Biologics, especially antibodies, are important cancer therapeutics that have significantly improved outcomes for a number of solid tumors. However, biologics are considerably more costly than small-molecule drugs; in part because they are more complex to manufacture, and also because there has been very little competition, resulting in high costs for insurance providers and limited access for some patients. With the patents for many biologics expiring, the world of biologics has been changing. Biosimilars – biologics that are highly similar to and have no clinically meaningful differences from an existing biologic medicine (known as reference product) that is already licensed by the U.S. FDA – offer opportunities for additional players to enter the market, which should increase access and provide lower cost options.
Biosimilars have been approved in Europe since 2006 and in the US since 2015. Currently 84 biosimilars are approved by EMA and 35 by FDA. A recently updated list summarizes the approved biosimilars. It also indicates those that were approved in Europe and later withdrawn. Clearly, the regulatory and marketing realities for biosimilars are complex.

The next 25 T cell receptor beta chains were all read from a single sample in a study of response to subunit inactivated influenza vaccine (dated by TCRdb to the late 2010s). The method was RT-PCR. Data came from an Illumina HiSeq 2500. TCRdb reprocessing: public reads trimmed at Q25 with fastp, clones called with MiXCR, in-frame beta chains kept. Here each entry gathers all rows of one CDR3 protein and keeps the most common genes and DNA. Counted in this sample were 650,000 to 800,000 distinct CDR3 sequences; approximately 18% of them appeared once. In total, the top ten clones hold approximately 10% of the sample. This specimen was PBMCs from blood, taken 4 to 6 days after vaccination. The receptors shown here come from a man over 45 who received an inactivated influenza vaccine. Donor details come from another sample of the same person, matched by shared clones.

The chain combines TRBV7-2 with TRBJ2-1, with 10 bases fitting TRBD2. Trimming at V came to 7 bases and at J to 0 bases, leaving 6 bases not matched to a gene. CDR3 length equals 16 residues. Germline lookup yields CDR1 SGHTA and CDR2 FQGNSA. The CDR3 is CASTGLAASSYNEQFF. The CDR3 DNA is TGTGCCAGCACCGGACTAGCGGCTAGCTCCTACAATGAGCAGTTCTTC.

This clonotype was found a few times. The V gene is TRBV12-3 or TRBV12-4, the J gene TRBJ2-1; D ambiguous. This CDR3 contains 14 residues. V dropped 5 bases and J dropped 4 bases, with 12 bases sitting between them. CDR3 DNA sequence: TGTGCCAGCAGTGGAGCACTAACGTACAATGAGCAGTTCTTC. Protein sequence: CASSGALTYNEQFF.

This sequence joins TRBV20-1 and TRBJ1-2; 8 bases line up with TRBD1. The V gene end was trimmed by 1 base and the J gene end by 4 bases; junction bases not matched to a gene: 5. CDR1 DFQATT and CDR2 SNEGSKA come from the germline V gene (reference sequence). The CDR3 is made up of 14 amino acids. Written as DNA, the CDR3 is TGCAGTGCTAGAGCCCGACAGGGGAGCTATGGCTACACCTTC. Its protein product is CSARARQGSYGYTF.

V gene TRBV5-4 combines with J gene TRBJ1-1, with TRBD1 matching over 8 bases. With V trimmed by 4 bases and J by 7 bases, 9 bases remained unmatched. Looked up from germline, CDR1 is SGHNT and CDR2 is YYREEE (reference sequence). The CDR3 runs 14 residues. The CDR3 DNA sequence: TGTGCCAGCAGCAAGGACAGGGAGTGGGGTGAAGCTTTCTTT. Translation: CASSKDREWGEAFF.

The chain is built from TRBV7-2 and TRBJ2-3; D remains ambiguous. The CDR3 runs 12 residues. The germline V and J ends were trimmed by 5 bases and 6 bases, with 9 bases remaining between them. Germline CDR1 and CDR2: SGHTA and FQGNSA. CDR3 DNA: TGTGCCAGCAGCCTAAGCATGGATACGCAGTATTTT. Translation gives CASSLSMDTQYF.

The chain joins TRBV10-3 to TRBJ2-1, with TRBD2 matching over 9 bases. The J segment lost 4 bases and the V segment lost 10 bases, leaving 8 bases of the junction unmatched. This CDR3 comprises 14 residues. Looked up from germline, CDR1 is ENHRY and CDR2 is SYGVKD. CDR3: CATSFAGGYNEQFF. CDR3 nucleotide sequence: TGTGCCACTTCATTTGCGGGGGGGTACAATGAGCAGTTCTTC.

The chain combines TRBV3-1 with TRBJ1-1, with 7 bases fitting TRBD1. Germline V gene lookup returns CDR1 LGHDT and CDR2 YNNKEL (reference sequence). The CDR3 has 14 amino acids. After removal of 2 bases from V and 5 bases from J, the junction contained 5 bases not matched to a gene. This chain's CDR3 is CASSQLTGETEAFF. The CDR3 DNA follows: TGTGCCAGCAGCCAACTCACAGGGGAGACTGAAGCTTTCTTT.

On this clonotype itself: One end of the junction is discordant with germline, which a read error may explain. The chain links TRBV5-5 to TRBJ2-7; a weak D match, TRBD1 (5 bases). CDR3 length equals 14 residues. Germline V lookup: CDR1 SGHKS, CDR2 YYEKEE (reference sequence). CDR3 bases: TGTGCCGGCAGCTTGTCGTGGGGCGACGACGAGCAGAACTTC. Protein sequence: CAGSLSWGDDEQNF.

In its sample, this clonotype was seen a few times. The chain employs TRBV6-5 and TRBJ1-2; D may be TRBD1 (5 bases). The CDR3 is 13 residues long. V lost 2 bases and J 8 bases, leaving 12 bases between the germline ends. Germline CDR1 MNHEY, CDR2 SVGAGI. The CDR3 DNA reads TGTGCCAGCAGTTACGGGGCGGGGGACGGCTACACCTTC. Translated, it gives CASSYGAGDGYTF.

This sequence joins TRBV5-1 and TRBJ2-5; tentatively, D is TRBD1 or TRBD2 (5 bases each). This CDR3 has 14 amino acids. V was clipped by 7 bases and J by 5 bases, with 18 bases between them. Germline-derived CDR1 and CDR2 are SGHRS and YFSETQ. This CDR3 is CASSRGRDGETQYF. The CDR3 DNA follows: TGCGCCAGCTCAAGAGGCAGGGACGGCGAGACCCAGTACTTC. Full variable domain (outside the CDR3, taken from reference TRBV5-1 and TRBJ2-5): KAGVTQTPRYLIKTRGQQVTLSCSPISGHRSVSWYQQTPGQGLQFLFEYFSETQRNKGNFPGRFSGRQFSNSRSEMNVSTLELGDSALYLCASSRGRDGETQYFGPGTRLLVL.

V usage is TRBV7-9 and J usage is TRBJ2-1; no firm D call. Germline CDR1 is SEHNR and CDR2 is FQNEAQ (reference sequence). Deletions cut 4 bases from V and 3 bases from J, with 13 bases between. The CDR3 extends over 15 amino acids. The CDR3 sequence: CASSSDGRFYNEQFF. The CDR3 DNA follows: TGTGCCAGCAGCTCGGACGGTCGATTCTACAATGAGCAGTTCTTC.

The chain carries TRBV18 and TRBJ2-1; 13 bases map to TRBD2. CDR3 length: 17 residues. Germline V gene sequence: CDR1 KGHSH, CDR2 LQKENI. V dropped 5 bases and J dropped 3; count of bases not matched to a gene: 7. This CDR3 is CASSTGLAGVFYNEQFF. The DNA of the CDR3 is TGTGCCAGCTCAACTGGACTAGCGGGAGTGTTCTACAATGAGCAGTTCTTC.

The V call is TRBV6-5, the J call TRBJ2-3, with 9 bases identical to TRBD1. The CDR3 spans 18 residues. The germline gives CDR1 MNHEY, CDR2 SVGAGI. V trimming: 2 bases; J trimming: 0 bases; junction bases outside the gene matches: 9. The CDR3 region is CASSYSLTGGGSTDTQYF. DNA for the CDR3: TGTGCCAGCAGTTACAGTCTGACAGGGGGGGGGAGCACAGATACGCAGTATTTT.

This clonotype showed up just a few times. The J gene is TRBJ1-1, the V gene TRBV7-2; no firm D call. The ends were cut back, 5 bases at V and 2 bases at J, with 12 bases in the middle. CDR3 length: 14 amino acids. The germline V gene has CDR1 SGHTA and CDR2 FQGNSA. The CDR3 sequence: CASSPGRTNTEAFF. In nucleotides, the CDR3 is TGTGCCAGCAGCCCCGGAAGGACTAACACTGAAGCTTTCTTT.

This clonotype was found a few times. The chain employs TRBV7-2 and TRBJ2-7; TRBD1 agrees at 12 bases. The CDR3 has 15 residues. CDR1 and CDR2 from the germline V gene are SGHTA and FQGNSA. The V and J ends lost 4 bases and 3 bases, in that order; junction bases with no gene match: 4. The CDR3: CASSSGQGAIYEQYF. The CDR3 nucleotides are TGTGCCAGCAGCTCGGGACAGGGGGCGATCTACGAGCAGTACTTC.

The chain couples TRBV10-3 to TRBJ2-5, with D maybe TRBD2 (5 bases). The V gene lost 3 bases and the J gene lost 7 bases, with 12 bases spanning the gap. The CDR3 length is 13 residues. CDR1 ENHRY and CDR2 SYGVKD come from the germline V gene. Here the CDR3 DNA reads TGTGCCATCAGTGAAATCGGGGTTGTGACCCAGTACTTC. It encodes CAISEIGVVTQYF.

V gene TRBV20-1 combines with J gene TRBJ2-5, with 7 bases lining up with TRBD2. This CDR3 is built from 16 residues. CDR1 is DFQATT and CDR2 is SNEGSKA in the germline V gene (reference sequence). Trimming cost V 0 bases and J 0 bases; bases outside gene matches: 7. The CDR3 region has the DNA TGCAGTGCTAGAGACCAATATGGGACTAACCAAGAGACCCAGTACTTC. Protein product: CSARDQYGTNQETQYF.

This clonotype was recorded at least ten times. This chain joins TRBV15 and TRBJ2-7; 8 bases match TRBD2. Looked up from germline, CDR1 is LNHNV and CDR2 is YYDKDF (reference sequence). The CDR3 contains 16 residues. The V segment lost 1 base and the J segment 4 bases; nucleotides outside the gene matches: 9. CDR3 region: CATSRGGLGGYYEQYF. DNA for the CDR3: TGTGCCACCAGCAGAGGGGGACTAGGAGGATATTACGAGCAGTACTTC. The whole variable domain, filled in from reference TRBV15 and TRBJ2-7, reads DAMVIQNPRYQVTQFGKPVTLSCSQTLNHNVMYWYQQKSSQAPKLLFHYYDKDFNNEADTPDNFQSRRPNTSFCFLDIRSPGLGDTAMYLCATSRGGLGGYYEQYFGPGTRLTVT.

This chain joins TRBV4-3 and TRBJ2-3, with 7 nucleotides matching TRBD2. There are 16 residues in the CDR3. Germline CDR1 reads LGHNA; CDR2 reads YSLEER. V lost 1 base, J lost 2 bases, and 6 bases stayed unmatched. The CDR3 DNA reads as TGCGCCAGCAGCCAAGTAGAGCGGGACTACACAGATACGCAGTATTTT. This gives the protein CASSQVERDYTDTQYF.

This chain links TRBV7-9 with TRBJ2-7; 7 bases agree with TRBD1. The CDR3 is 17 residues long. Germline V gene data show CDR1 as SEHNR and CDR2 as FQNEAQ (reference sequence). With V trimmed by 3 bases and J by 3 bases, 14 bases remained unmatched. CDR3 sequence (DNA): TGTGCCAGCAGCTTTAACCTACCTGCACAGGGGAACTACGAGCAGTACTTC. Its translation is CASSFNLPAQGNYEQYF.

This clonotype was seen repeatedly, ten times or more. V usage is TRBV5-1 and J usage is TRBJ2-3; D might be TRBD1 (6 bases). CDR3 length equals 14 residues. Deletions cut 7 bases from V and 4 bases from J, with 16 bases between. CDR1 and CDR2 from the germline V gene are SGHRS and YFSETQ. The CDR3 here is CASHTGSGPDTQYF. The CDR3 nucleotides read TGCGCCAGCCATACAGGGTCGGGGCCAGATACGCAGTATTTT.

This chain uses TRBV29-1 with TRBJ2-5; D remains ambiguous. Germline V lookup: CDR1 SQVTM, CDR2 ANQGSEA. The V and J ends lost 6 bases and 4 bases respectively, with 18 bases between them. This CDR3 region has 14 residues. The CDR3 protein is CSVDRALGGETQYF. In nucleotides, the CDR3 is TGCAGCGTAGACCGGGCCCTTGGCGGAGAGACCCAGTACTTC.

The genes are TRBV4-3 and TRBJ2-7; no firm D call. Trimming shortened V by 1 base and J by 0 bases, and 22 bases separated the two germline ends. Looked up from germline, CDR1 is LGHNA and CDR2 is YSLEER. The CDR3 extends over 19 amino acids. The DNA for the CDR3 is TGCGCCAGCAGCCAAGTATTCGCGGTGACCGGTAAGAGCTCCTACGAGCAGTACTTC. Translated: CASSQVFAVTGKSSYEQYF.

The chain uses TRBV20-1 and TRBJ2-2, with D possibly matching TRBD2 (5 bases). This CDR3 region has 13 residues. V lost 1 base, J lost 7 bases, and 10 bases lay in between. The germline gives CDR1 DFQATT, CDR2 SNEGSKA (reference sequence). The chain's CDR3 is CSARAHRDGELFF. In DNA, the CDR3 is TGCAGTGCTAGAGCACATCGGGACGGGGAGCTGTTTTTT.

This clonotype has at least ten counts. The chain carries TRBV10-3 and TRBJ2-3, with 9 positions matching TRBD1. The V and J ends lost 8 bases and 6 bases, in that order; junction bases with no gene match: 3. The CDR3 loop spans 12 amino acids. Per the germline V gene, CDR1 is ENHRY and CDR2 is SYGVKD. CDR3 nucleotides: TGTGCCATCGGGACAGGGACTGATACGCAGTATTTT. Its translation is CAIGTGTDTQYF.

So, have biosimilars reduced the cost of drugs? They have, but for now savings appear to be modest. For example, an interesting article on goodrx.com states that in 2020 the list price for one month of Avastin (anti-VEGF) was $11,954 whereas the two FDA-approved biosimilars, Mvasi and Zirabv, cost $10,161 and $9,201 per month, respectively. The price for Herceptin (anti-HER2) was $4,675 per month and 4 approved biosimilars (Kanjinti, Trazimera, Ogivri, and Herzuma) were priced only 10 – 15% lower between Herceptin.